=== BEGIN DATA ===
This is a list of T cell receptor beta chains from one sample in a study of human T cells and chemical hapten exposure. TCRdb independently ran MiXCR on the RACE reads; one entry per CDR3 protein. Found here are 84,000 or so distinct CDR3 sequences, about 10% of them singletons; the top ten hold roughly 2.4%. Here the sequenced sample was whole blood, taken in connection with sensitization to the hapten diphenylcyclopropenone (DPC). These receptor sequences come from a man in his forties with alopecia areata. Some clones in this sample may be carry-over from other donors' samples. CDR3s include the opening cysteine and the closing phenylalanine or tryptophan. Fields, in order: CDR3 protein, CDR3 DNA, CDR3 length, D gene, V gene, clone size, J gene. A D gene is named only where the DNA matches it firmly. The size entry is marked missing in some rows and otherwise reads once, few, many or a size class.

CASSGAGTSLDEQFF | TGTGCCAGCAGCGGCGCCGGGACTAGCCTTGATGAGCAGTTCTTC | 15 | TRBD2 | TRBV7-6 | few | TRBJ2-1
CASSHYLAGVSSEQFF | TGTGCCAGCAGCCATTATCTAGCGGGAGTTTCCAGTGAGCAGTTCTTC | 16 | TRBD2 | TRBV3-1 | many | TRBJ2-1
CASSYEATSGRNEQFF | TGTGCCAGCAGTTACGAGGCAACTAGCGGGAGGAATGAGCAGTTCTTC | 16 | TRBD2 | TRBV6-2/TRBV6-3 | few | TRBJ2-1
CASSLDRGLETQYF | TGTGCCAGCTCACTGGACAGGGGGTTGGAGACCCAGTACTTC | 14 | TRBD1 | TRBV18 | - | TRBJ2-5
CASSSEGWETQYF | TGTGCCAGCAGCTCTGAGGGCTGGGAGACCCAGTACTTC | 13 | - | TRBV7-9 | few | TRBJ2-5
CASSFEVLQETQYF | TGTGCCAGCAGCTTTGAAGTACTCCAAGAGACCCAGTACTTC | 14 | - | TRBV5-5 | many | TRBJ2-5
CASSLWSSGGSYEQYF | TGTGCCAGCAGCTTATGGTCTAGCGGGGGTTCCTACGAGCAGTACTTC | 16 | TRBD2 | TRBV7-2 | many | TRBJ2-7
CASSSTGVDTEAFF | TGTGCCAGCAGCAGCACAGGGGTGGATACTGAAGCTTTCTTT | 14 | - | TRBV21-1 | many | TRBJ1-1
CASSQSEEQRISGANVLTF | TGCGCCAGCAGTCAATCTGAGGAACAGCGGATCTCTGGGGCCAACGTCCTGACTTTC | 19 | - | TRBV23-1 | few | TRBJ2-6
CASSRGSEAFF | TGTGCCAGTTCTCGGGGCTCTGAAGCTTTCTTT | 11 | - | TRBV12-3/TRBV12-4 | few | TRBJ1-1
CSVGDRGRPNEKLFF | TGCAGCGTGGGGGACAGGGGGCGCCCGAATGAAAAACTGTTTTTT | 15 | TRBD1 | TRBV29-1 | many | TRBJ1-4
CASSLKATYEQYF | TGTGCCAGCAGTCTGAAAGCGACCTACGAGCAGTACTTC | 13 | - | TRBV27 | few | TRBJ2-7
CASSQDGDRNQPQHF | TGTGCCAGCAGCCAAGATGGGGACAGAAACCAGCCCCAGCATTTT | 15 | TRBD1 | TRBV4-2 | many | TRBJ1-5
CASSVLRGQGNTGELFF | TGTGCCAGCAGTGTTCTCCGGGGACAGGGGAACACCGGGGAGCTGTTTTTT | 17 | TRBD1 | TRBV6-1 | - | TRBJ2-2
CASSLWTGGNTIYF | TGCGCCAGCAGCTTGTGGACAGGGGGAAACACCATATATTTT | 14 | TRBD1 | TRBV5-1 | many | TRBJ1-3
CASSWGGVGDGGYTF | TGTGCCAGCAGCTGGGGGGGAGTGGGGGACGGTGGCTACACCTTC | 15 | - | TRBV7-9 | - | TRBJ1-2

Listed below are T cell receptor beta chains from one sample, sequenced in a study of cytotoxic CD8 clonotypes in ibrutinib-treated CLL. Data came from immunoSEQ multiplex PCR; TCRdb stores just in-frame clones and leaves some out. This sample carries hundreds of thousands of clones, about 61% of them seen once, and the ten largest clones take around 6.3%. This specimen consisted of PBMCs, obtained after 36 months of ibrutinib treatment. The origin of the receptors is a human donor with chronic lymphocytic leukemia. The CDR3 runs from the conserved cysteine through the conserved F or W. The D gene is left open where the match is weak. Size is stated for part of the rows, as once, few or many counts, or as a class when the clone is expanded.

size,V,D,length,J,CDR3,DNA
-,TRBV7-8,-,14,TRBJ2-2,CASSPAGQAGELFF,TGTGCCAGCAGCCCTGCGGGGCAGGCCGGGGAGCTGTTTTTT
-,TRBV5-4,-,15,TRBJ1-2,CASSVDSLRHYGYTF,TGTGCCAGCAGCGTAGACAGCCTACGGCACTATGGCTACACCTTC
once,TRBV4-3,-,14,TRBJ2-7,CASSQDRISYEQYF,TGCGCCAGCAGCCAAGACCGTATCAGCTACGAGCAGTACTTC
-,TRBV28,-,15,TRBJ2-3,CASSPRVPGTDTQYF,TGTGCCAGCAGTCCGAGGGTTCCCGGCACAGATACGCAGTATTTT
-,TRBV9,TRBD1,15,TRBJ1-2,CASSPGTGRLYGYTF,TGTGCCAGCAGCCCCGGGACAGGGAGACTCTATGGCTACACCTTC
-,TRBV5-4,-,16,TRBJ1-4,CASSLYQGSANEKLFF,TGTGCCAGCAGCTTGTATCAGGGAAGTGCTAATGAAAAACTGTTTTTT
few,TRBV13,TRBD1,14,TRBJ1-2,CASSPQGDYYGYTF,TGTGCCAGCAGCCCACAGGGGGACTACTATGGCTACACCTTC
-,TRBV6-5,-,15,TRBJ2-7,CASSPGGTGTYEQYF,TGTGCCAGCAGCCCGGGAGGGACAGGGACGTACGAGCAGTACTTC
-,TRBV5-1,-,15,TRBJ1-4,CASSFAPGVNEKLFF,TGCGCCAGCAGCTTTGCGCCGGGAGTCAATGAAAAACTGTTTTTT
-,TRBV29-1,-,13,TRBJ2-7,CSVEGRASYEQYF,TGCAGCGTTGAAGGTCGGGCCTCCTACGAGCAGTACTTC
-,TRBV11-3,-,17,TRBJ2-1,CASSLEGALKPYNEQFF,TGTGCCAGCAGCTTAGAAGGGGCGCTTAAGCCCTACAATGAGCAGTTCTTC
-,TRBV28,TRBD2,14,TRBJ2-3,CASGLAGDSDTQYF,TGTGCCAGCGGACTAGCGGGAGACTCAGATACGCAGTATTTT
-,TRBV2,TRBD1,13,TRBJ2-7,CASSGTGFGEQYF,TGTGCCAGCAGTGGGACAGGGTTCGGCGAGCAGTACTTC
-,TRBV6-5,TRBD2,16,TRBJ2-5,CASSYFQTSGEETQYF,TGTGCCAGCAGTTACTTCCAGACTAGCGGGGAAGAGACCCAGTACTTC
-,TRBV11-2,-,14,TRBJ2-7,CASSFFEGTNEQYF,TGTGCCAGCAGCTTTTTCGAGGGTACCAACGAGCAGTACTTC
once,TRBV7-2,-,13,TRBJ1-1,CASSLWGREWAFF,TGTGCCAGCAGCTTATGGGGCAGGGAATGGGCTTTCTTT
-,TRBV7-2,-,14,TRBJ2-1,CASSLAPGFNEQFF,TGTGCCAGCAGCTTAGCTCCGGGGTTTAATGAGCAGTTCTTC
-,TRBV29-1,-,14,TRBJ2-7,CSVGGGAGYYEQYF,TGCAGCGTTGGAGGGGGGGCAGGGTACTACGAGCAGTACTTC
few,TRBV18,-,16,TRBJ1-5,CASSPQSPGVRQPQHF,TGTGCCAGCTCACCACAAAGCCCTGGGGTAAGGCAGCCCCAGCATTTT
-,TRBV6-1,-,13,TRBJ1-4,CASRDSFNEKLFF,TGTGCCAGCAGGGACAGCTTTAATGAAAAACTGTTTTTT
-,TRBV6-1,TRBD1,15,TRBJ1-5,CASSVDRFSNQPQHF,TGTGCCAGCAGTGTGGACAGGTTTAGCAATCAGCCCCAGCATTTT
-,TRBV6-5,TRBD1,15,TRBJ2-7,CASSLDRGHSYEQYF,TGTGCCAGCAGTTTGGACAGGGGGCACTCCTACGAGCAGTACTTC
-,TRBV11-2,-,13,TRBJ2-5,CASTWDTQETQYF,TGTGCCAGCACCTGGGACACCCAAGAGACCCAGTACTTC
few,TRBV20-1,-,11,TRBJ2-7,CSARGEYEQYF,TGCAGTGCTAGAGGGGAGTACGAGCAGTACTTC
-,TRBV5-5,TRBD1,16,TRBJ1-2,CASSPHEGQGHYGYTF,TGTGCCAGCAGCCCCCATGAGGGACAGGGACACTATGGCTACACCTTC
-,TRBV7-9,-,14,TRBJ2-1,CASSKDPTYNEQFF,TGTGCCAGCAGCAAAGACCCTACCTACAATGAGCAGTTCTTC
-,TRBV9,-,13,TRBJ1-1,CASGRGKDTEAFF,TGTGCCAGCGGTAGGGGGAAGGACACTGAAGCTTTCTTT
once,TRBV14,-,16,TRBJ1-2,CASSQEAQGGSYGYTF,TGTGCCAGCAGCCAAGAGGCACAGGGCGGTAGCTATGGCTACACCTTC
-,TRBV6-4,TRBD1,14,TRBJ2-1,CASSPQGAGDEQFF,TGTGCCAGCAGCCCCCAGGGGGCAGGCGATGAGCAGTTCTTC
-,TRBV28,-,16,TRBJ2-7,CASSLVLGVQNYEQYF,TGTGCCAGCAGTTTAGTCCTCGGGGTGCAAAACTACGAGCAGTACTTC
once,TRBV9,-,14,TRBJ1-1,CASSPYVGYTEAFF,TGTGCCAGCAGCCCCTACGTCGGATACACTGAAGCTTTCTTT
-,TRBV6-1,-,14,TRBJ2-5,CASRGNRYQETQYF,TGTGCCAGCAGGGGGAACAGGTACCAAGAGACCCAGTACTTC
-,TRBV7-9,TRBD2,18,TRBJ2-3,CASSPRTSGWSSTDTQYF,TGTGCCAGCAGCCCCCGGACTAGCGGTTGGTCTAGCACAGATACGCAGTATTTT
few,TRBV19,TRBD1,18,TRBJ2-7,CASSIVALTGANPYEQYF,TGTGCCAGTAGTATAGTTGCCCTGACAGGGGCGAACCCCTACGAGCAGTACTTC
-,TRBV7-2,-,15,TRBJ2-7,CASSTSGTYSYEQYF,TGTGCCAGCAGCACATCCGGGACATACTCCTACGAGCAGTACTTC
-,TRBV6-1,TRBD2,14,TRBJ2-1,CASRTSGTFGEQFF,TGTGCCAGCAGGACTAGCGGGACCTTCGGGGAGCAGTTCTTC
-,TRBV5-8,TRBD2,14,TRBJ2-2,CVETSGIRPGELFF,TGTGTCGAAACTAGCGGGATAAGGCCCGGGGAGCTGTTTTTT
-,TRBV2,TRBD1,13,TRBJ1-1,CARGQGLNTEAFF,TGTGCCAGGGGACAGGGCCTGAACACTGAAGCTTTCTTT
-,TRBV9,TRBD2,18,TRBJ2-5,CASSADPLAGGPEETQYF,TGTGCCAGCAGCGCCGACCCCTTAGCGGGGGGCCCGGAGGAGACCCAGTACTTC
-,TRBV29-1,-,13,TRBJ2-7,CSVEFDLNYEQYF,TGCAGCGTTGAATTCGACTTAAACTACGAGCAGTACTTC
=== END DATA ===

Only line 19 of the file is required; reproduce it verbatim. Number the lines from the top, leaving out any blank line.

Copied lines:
size,V,D,length,J,CDR3,DNA